Tuesday, May 03, 2011

That's Going To Be A REAL Interesting Official Opposition

Whoopsie!  Looks like somebody has whomped up a fake Facebook account.  The first message there is only from about 12 hours ago.   My apologies to Ms. Brosseau.  That is illegal, incidentally, even as a joke.


Fake site here.

16 comments:

Dr.Dawg said...

Just as well the Liberal white supremacist didn't get in.

You sure the Tweet account is legit, btw? I would suggest not.

Dr.Dawg said...

Sorry, Facebook.

bigcitylib said...

Looks legit to me. Here is front page:
https://www.facebook.com/pages/Ruth-Ellen-Brosseau/196281490417162?v=info#info_edit_sections
There are pictures of Vegas. Not that I haven't been fooled before.

As for Forbes, I wonder who the guy was that placed 2nd (it was actually a contested race)

sharonapple88 said...

Just as well the Liberal white supremacist didn't get in.

Yes, but the NDP separatist candidate Alexandre Boulerice did. :D

Looks legit to me. Here is front page:

I'd like to say that it's a parody... but this is also a candidate who decided to go to Vegas in the middle of an election, so you've got to wonder...

Dana said...

All it shows is that she understands what Canadians like in a politician.

Robert McClelland said...

Obvious fake.

sharonapple88 said...

The picture looks like the one from her election site. It's probably a parody. It looks like the attacks start now. Some honeymoon.

bigcitylib said...

Dawg and McCl are right. Fake site. I've changed the post. Somebody in with the NDP might want to make note of it. It probably amounts to identity theft.

Proud Canadian said...

if you think that the liberal party is in big trouble today,just wait till the government does away with the political parties subsidies!

sharonapple88 said...

if you think that the liberal party is in big trouble today,just wait till the government does away with the political parties subsidies!

I think the NDP and the Green Party would be in the same boat.

Here's an article on vote subsidies and donations.

"In 2010 five parties received $27.4-million from the per vote subsidies. The Conservatives received $10.4-million; the Liberals received $7.3-million; the NDP received $5.0-million ; the Bloc Québécois received $2.8-million; and the Green Party received $1.9-million.

"Compare the per vote subsidies to the amounts raised by direct donations from individuals to the parties. The Elections Canada’s website indicates that in 2009 (the latest full year available), the Bloc Québécois raised $834,762; the Conservatives raised $17,770,477, the Greens raised $1,166,874 ; the Liberals raised $10,120,312 and the NDP raised $4,039,104 (The Hill Times, March 29, 2010).The total equals $33.94-million."
***

$4 million was raised during this election. Not likely to be maintained, and it's a question of whether it will dry up after tonight....

It would be smart if you support any party that you open your wallet after tonight.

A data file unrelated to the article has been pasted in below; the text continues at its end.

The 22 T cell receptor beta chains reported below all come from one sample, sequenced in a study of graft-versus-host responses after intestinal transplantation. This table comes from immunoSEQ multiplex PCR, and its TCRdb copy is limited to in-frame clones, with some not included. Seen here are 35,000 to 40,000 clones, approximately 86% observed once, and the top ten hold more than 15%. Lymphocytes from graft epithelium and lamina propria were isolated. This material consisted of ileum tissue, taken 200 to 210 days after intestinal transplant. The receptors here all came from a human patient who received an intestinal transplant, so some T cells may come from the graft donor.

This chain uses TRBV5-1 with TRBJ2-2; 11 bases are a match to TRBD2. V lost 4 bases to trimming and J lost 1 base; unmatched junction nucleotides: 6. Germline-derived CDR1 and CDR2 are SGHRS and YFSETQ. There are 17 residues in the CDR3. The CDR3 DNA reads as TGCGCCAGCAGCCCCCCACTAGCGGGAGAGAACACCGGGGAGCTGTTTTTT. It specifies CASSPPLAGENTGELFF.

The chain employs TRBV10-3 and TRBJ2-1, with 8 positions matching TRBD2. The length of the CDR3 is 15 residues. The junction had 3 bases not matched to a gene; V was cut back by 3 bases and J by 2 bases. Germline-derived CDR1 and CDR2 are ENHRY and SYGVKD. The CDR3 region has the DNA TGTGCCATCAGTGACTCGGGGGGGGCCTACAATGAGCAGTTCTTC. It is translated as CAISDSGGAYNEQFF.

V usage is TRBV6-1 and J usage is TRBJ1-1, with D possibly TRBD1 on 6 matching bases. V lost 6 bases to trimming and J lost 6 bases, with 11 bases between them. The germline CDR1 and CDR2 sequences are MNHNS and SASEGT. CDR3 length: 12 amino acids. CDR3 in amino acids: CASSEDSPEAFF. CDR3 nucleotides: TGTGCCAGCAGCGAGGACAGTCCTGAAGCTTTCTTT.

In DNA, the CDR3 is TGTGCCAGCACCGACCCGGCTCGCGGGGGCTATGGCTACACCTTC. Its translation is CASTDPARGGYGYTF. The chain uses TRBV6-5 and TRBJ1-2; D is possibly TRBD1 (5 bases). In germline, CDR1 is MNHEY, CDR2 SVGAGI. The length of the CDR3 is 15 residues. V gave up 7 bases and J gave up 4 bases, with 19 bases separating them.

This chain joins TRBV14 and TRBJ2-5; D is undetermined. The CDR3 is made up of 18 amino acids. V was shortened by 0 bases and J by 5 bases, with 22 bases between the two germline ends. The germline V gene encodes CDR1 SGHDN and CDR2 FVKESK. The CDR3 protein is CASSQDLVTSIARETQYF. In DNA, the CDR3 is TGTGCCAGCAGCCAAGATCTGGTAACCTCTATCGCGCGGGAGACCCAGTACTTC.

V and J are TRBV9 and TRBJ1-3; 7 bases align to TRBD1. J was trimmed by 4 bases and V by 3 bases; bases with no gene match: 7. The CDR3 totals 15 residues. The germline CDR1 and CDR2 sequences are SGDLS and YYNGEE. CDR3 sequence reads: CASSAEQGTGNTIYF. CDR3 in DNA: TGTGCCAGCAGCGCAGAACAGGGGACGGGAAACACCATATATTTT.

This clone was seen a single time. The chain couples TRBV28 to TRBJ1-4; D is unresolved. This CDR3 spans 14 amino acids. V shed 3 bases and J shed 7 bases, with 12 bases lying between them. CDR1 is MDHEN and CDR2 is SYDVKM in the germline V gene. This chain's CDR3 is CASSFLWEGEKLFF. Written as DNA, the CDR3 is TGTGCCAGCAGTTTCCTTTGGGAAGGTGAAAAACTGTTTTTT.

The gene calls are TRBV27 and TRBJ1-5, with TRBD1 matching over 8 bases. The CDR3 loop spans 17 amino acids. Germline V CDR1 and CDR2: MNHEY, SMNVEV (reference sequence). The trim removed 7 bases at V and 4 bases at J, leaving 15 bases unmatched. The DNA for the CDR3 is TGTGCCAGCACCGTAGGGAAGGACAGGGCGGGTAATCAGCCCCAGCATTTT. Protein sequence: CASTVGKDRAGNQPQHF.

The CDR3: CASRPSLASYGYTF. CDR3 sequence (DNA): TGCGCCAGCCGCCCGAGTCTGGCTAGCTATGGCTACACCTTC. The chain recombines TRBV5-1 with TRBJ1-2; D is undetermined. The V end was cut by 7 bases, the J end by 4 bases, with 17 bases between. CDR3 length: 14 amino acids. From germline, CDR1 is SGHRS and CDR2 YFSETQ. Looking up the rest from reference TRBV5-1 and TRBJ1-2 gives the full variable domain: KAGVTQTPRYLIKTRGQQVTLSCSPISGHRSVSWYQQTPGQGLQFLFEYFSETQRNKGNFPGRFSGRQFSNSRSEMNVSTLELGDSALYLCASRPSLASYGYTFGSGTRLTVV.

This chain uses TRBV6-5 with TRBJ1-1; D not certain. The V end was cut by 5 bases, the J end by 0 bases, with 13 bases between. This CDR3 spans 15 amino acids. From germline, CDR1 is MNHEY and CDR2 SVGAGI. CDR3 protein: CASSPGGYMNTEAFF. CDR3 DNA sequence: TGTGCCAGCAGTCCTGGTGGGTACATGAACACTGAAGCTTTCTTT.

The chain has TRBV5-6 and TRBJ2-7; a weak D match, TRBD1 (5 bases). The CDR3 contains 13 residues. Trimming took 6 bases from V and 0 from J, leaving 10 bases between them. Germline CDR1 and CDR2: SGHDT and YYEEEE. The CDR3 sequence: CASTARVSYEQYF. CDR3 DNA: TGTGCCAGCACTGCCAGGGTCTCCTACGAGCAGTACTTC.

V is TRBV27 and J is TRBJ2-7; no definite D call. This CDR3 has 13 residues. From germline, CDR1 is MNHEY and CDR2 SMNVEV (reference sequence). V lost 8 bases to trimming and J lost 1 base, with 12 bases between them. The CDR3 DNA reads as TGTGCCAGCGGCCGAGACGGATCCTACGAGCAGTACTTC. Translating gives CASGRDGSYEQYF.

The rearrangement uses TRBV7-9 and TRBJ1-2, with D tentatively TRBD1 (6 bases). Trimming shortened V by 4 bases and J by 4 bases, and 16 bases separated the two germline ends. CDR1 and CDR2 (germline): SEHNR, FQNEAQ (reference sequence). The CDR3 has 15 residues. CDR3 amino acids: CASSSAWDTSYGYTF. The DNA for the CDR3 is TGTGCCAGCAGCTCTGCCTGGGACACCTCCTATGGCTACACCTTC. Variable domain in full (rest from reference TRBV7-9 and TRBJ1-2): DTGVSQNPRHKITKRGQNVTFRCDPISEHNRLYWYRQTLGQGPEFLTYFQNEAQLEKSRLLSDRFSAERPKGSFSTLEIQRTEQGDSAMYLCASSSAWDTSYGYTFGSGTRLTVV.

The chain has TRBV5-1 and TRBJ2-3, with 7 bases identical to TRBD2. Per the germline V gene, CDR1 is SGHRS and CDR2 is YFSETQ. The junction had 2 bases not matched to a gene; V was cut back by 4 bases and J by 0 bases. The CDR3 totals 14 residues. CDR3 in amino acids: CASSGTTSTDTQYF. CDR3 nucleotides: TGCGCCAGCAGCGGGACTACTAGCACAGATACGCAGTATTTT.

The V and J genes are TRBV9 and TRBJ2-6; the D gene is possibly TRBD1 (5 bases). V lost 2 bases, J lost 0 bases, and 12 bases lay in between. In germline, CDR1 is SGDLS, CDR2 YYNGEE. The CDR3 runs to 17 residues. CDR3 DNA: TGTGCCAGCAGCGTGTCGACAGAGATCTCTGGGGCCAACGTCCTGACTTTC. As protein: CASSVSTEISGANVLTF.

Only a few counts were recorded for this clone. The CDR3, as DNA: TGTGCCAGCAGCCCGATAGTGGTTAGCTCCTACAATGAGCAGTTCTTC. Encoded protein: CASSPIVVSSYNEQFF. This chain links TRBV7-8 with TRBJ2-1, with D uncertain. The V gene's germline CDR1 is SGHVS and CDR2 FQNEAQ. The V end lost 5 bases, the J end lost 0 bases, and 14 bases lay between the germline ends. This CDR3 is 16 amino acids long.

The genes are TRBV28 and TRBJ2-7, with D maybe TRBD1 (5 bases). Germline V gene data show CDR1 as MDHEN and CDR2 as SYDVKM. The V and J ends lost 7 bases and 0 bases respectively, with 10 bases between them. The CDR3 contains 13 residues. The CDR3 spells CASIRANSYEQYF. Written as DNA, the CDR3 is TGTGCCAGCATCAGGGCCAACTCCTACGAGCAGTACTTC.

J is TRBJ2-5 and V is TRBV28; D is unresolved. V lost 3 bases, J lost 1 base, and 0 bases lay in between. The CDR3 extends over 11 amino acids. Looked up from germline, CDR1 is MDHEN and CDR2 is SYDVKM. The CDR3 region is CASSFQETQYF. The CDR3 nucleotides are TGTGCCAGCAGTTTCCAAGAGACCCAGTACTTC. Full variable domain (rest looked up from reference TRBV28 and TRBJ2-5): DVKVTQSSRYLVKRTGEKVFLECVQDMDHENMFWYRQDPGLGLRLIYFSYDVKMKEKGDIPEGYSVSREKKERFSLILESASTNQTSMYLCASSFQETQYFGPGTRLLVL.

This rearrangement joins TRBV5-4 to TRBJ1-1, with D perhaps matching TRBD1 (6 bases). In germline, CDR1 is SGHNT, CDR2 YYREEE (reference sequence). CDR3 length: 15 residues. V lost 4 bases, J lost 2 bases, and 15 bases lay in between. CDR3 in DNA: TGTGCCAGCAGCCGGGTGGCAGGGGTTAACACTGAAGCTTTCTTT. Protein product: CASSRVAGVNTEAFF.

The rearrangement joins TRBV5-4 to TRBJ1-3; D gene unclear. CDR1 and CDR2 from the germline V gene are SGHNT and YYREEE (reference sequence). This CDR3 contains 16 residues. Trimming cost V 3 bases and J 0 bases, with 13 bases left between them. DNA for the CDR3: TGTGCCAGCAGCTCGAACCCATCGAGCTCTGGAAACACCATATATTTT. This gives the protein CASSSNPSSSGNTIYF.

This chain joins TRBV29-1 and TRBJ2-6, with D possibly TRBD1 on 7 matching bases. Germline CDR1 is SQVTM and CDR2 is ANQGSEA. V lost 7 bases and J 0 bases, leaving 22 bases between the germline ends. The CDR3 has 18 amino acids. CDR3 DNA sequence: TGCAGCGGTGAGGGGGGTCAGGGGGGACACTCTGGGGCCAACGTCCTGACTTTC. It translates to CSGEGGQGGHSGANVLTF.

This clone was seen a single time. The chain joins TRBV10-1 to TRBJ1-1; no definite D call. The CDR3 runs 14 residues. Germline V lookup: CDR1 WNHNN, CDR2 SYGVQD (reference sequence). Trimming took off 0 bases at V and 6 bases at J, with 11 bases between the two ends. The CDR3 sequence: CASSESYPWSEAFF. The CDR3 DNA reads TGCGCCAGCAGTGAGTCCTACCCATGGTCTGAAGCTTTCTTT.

Greg said...

Merger anyone? LOL

sharonapple88 said...

Conservatives changed the rules to allow for corporate donations again.

Raging Ranter said...

Sharonapples, a link to a Tyhee article proves the conservatives are going to allow corporate donations? That's nothing more than a bitter, angry screed by a still-smarting progressive who can't quite believe his country no longer exists. Almost as ridiculous as you blaming Layton for the Liberals' bad fortune.

sharonapple88 said...

Sharonapples, a link to a Tyhee article proves the conservatives are going to allow corporate donations?

Okay, I admittedly jumped the gun on that. (For some reason I didn't get a lot of sleep the night before.)

The Tyhee isn't the only place noting that if they scrap the vote subsidy, there will be pressure to replace it with something else. A thoughtful analysis in this interview with Canada's former chief electoral officer Jean-Pierre Kingsley.

"Well, parties will have to find ways of getting money. And there may well be pressure to come back to funding from corporate sources—the very things we've attempted to eliminate and have successfully eliminated. Which would bring us back to a regime where donations not by individuals but through other interests, political parties would be beholden to, other than normal Canadians.

This point is also interesting:

"Also, what comes out of public funds is that when an individual makes an individual contribution, up to $1,100, I think, is the limit...on average we can figure that it's about 50 per cent of the money that individuals contribute which actually goes back to the individual, which comes out of the tax fund.

"And there's no talk of reducing those or eliminating them. But yet, one could say they are less directly related to the will of the individual than the $2 or the $1.75 per vote."

Raging Ranter said...

I agree the tax credits on political donations should be eliminated or at very least reduced. But it was Harper - with the Accountability Act passed on December 12, 2006 - who first banned corporate and union donations. They had been limited by Chretien when he brought in the per-vote subsidy, but eliminated completely under the Accountability Act.

Maria said...

Opposition showing that Canada still have democracy.


Maria[man suit]